• Fujimori release around the corner?

    7 October 2017

    The release of Alberto Fujimori may be just around the corner. President Pedro Pablo Kuczynski reiterated that the release would be triggered by a decision that would be purely and simply based on the health of the former president. He made clear that it would not be a presidential pardon as such.

  • Electoral reforms neutered

    7 October 2017

    The Constitutional Commission led by FP Congresswoman Ursula Letona last week presented a bill to reform the current electoral law, concerning gifts to be made to voters during electoral campaigns. Such a bill appears likely to further skewer those proposals put forward by Transparencia and others to remedy the workings of the electoral system in advance of regional and municipal polls in a year’s time.

  • No smoke without fire: corruption perceptions on an upwards curve

    1 October 2017

    Perceptions of corruption, as measured by organisations like Transparency International (TI), provide only a proxy for the problem itself, but they show how significant an issue it has become. Proética, the Peruvian branch of TI and the NGO most proactively involved in revealing the scale of corruption, has just published its tenth report since 2002 into such perceptions.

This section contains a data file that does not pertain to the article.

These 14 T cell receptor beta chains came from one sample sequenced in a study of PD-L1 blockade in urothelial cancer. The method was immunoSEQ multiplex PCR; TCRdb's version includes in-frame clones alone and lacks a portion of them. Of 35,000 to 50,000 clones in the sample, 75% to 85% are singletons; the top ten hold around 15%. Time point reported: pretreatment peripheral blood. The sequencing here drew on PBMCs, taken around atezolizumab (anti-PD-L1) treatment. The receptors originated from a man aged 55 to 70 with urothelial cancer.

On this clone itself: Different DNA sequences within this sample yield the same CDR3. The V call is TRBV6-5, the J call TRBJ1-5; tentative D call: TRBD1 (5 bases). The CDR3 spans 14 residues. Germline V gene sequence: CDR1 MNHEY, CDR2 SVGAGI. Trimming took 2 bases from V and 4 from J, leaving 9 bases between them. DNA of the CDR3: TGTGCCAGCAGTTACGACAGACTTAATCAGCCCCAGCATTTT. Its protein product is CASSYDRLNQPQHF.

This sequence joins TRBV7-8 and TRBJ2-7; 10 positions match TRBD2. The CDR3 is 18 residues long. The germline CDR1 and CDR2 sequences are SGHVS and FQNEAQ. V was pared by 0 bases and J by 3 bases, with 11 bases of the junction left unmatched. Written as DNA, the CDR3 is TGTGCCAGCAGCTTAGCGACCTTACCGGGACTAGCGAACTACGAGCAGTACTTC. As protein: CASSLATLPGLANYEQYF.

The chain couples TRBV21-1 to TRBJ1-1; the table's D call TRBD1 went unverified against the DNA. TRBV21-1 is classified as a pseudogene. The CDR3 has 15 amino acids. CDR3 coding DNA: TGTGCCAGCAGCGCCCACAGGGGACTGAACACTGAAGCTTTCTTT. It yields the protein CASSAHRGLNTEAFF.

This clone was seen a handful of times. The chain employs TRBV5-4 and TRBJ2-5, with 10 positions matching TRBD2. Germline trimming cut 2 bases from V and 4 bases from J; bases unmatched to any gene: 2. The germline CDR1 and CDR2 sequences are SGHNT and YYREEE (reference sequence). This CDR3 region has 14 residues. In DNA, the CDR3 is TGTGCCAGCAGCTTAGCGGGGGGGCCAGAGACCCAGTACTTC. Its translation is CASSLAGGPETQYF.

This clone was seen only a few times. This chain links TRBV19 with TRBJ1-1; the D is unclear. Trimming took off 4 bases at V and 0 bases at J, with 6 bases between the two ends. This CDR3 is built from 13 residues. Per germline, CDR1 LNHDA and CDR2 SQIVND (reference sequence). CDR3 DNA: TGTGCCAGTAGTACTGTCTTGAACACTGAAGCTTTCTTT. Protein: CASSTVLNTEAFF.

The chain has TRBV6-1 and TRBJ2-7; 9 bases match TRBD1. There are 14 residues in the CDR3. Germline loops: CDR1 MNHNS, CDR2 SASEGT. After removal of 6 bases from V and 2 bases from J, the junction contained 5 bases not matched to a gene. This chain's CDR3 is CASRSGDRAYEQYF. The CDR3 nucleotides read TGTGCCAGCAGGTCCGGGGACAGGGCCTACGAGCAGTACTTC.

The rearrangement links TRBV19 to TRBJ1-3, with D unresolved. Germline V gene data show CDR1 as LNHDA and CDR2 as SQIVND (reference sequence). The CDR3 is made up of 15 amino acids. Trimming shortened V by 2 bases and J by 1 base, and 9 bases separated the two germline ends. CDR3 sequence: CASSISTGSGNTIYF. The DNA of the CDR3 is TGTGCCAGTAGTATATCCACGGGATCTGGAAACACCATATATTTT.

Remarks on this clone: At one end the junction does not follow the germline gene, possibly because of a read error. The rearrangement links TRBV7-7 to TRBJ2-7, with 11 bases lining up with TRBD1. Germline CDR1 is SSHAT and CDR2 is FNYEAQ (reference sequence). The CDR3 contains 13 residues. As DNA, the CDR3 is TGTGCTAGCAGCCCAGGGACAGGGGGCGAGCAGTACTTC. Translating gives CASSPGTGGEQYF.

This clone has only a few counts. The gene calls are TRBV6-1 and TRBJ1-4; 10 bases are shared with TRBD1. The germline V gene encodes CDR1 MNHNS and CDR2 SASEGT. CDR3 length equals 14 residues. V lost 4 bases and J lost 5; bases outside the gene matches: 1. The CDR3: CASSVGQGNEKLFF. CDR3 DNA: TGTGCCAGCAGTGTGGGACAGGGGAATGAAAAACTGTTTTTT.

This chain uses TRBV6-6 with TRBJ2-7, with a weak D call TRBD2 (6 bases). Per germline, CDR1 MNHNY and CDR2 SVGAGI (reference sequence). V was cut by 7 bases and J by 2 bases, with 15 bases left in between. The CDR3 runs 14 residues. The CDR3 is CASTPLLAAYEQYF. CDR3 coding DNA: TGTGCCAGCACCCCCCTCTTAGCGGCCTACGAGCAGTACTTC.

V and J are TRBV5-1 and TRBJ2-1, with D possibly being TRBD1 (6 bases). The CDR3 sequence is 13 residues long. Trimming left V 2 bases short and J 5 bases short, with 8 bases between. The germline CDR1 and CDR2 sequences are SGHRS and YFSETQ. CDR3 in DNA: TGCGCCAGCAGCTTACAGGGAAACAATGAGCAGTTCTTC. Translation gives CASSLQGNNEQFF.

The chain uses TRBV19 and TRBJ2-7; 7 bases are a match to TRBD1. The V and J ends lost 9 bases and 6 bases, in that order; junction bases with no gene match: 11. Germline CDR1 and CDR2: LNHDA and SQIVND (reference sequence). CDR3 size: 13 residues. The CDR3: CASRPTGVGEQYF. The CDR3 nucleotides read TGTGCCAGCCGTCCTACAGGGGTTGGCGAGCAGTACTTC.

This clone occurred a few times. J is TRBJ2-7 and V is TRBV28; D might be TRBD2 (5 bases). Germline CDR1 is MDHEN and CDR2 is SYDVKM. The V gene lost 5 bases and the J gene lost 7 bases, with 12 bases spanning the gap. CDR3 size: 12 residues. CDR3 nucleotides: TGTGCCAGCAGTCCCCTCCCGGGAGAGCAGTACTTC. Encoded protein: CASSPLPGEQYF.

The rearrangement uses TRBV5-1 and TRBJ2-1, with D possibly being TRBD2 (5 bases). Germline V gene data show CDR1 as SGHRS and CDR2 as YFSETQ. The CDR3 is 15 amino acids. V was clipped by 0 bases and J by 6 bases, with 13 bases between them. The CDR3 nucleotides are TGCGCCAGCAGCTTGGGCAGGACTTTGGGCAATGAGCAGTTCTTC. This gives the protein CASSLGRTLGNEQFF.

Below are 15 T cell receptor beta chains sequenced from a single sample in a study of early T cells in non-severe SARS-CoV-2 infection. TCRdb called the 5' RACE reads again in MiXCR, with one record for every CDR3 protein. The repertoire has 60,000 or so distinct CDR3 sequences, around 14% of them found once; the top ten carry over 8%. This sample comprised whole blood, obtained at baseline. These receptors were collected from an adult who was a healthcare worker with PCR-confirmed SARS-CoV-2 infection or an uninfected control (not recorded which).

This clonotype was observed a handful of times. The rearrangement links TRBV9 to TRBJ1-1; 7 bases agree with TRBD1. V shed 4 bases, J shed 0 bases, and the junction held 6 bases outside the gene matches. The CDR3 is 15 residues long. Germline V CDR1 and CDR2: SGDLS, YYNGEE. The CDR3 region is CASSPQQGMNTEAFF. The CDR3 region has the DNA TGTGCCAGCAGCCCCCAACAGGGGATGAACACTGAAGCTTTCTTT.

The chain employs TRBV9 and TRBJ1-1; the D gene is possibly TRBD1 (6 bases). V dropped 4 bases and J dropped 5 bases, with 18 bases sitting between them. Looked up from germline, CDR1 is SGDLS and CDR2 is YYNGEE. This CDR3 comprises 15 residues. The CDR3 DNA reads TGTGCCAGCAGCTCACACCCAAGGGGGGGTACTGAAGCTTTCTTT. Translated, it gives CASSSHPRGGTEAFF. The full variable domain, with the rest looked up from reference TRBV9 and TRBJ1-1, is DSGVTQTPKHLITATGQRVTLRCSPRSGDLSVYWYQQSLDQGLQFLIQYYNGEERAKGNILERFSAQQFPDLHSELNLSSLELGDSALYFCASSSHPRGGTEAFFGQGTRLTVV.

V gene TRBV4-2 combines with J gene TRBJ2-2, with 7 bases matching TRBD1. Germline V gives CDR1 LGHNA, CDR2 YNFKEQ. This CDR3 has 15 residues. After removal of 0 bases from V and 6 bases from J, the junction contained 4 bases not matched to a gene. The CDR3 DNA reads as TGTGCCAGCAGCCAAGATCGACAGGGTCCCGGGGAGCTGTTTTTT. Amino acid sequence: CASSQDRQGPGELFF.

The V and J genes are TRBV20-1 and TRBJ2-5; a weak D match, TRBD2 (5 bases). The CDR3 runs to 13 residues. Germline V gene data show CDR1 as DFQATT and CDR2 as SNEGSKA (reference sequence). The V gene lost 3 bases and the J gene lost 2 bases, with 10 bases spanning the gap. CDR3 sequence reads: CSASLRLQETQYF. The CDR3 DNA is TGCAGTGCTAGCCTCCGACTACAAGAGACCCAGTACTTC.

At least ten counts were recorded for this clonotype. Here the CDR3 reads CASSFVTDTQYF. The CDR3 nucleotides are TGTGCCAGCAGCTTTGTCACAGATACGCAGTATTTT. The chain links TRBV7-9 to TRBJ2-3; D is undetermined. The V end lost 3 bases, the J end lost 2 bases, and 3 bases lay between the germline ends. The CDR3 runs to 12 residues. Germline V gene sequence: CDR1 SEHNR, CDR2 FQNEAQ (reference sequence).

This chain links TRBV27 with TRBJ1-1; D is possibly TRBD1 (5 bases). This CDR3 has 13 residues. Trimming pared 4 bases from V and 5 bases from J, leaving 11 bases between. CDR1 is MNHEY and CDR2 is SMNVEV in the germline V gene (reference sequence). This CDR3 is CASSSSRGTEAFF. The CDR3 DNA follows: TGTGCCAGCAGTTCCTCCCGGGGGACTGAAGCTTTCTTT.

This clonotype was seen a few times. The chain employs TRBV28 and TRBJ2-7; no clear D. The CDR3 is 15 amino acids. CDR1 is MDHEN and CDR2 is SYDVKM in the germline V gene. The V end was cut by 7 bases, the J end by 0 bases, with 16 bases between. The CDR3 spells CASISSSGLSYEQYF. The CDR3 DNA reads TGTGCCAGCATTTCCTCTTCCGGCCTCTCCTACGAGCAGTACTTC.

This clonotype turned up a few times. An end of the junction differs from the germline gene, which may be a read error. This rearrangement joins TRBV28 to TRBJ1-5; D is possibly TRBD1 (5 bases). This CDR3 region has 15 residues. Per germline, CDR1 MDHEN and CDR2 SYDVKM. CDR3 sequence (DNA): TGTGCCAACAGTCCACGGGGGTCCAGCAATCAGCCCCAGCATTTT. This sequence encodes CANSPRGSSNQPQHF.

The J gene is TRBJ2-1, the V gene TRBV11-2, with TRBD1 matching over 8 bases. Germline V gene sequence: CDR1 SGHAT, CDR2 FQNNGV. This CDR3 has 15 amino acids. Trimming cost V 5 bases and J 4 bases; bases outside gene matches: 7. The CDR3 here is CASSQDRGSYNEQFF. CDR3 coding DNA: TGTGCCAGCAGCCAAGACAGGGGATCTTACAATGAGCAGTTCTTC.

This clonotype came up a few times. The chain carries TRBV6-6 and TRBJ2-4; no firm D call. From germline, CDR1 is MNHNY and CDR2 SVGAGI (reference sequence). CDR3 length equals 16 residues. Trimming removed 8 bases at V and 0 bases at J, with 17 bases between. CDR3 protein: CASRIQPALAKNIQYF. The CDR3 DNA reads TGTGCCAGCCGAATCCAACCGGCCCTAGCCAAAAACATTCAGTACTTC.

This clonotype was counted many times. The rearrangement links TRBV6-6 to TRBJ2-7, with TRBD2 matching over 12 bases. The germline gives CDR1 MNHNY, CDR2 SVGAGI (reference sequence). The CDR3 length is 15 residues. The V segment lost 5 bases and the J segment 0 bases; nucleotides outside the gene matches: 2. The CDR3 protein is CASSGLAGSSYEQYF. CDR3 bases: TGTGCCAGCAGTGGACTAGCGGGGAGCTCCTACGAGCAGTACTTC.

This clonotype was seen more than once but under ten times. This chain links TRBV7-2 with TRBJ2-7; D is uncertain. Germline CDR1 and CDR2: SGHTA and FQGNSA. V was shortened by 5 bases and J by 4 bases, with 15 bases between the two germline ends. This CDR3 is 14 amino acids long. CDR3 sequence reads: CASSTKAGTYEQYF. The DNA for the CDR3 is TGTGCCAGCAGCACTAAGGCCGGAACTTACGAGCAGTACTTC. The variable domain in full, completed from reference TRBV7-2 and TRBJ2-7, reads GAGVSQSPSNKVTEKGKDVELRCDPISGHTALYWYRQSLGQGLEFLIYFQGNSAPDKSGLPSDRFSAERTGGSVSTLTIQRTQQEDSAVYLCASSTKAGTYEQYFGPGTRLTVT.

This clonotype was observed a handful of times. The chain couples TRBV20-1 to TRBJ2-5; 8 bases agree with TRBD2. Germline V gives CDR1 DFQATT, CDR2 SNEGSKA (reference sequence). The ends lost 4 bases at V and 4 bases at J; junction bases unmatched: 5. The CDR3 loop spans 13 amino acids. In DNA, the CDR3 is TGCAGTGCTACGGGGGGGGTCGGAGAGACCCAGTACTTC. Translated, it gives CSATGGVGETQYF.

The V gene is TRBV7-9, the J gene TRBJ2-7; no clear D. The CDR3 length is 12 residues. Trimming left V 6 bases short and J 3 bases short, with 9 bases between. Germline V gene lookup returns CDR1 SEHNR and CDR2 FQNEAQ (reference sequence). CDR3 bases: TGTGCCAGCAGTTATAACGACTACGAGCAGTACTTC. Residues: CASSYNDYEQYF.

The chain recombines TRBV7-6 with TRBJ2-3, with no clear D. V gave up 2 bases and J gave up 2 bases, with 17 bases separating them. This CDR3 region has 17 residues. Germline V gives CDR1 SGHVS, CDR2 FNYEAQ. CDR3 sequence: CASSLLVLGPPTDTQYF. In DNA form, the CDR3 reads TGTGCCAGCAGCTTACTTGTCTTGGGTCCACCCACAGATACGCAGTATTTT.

• PSG Aims

    The Peru Support Group exists to promote social inclusion, sustainable development and the observance of human rights in Peru. To that end the PSG highlights shortcomings in observance of established norms, whether international or local in nature, in its research, advocacy and publications. In so doing, it underscores the relationships that exist within the political system, how institutions work, and the effectiveness of policies that aim to reduce poverty and inequality within the context of sustainable development.

  • Historical Overview

    Over the past century Peru has suffered a series of autocratic governments and a civil war in which nearly 70,000 people died. Many of the country's ongoing political and social problems are a legacy of its somewhat turbulent past. 

  • Human Rights

    Human rights violations were widespread during the twenty years after the initiation of armed conflict in 1980. Efforts to convict perpetrators since the war's end have made only limited progress. Today, concerns remain over the treatment of those engaged in social protest, particularly against strategically important investment projects.

  • Why join the PSG?

    • Keep up to date with latest news and developments in Peru
    • Learn about key issues of poverty, development and human rights in Peru
    • Support the work of the Peru Support Group